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    Here’s Why "You’re Welcome" Is Not The Right Response To "Thank You"

    No problem? Nope, problem.

    Thank you: a polite expression of gratitude.

    But we do need to talk about the way to respond when being thanked.

    Many people, particularly in the US, reply to “thank you” with “you’re welcome.”

    And it's not just young people: To people from other parts of the world, “you’re welcome” can sound rude.

    But the problem with “you’re welcome” isn’t sarcasm. Well, not the whole problem.

    Not that this is the intention, but "you’re welcome” can sound like you're taking the polite gesture from the thanker, and bringing attention to your kindness.

    To the unaccustomed ear, it can sound like “yes, I did you a favour, you should be thankful.”

    It’s not intentional, I’m sure.

    Similarly “no problem”, or the reply favoured by our Australian friends, “no worries”, are both flawed.

    Often said with a dismissive shrug, "no problem" ​can​ be interpreted as simply denying that being kind is an inconvenience.

    But to those used to hearing "you're welcome," "no problem" can be sound like being kind is sometimes an inconvenience...

    Young people tend to respond to being thanked with "no problem", which older people find rude.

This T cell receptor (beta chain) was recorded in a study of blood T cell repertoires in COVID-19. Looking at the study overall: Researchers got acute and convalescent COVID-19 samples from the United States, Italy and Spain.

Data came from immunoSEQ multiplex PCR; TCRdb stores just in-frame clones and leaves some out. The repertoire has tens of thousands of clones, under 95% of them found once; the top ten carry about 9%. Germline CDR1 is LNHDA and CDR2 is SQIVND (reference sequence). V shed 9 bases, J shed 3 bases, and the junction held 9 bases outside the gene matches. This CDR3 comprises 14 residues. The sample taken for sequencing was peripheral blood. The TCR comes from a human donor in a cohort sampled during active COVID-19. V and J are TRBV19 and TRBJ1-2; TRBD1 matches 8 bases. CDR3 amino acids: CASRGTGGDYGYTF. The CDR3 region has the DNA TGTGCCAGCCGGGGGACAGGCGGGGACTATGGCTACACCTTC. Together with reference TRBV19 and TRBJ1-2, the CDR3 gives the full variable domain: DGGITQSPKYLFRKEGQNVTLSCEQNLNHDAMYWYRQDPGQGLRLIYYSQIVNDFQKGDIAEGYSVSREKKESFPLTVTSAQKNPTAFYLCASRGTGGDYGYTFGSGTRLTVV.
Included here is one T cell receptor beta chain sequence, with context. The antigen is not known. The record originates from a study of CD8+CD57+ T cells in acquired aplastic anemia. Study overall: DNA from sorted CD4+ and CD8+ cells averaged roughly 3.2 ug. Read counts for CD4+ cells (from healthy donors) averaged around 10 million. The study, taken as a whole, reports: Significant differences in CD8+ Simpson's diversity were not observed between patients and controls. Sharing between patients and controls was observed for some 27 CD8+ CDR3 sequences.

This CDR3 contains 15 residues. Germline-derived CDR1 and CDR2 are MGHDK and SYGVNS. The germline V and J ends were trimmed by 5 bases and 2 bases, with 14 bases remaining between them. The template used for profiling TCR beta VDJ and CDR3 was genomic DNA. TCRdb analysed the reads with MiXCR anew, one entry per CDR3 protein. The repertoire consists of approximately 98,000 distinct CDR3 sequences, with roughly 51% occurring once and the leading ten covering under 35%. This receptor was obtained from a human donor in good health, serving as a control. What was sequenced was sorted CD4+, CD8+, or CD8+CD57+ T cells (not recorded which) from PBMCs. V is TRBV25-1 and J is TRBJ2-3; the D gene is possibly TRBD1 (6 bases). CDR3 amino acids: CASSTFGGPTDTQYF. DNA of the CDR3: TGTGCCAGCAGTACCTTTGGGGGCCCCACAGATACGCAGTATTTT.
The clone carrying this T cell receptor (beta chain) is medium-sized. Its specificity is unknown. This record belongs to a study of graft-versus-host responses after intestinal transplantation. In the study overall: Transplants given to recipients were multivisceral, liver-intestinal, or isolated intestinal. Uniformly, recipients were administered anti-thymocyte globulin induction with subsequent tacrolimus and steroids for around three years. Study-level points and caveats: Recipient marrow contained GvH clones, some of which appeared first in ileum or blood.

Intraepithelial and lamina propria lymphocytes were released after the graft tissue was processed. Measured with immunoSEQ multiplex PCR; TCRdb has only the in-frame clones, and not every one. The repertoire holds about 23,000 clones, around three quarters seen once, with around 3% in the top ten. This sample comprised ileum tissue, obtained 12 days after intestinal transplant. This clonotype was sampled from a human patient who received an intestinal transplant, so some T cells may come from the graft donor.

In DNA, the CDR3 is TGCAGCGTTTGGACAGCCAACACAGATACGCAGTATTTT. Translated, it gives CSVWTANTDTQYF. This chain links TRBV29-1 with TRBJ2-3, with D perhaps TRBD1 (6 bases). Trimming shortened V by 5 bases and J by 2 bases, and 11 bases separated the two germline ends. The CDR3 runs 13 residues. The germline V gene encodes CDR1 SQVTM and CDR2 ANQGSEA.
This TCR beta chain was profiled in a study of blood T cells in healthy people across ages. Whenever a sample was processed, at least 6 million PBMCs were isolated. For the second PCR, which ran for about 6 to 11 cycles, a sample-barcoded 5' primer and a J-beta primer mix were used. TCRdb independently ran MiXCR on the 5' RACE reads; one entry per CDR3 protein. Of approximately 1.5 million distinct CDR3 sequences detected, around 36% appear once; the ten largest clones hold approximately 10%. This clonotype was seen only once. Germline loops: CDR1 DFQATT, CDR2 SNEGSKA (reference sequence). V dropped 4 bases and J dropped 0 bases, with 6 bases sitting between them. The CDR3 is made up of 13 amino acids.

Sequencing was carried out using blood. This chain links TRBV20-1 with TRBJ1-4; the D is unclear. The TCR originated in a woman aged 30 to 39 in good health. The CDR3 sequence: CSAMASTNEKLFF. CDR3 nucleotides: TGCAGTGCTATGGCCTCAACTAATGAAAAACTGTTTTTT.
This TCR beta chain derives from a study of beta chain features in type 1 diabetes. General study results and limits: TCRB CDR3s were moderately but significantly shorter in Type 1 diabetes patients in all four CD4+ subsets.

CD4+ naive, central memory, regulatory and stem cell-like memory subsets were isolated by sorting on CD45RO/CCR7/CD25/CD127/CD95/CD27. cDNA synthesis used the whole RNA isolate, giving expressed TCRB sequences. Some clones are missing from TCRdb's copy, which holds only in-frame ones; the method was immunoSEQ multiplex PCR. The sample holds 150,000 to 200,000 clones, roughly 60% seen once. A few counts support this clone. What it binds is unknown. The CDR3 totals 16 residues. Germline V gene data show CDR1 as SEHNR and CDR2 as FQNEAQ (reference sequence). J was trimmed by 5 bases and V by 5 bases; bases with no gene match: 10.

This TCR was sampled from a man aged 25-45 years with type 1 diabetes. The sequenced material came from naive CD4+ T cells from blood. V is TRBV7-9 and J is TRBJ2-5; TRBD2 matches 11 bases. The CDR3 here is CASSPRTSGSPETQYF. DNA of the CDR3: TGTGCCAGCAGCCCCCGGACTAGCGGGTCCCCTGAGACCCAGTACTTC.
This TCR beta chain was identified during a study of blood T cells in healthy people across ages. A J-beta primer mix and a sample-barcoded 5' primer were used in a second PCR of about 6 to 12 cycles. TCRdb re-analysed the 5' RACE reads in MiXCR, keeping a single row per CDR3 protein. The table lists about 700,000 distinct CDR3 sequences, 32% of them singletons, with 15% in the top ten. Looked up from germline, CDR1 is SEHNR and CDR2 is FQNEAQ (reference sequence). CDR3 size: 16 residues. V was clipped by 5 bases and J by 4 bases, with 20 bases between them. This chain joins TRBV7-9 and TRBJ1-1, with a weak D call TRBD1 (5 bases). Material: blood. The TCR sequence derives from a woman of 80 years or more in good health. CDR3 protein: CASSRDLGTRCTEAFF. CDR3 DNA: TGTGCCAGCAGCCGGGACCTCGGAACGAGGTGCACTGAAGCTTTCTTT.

Why is this? Here's where it gets technical...

    We use phatic expressions all the time. For example when we respond to “how are you?” by saying “good, you?”

    Often we use a phatic response when we don’t know what else to say. Saying "I'm OK," for example, even when we're not.

    We know people aren’t (usually) actively asking how we are, so we respond phatically.

    But because "thank you" is a sincere expression, many common phatic responses sound empty in comparison.

    So, what are the options? Are we at a linguistic impasse?

    As the Brits have long known, the correct way to respond to “thank you” is to say "thank you".

    This response is still phatic in purpose, but the tone and context can't be misread.

    And there's no need to get stuck in a thank you loop; once each will do.

    H/T This post on Tumblr, and users allthingslinguistic, hinallie, and thisisnotharmless.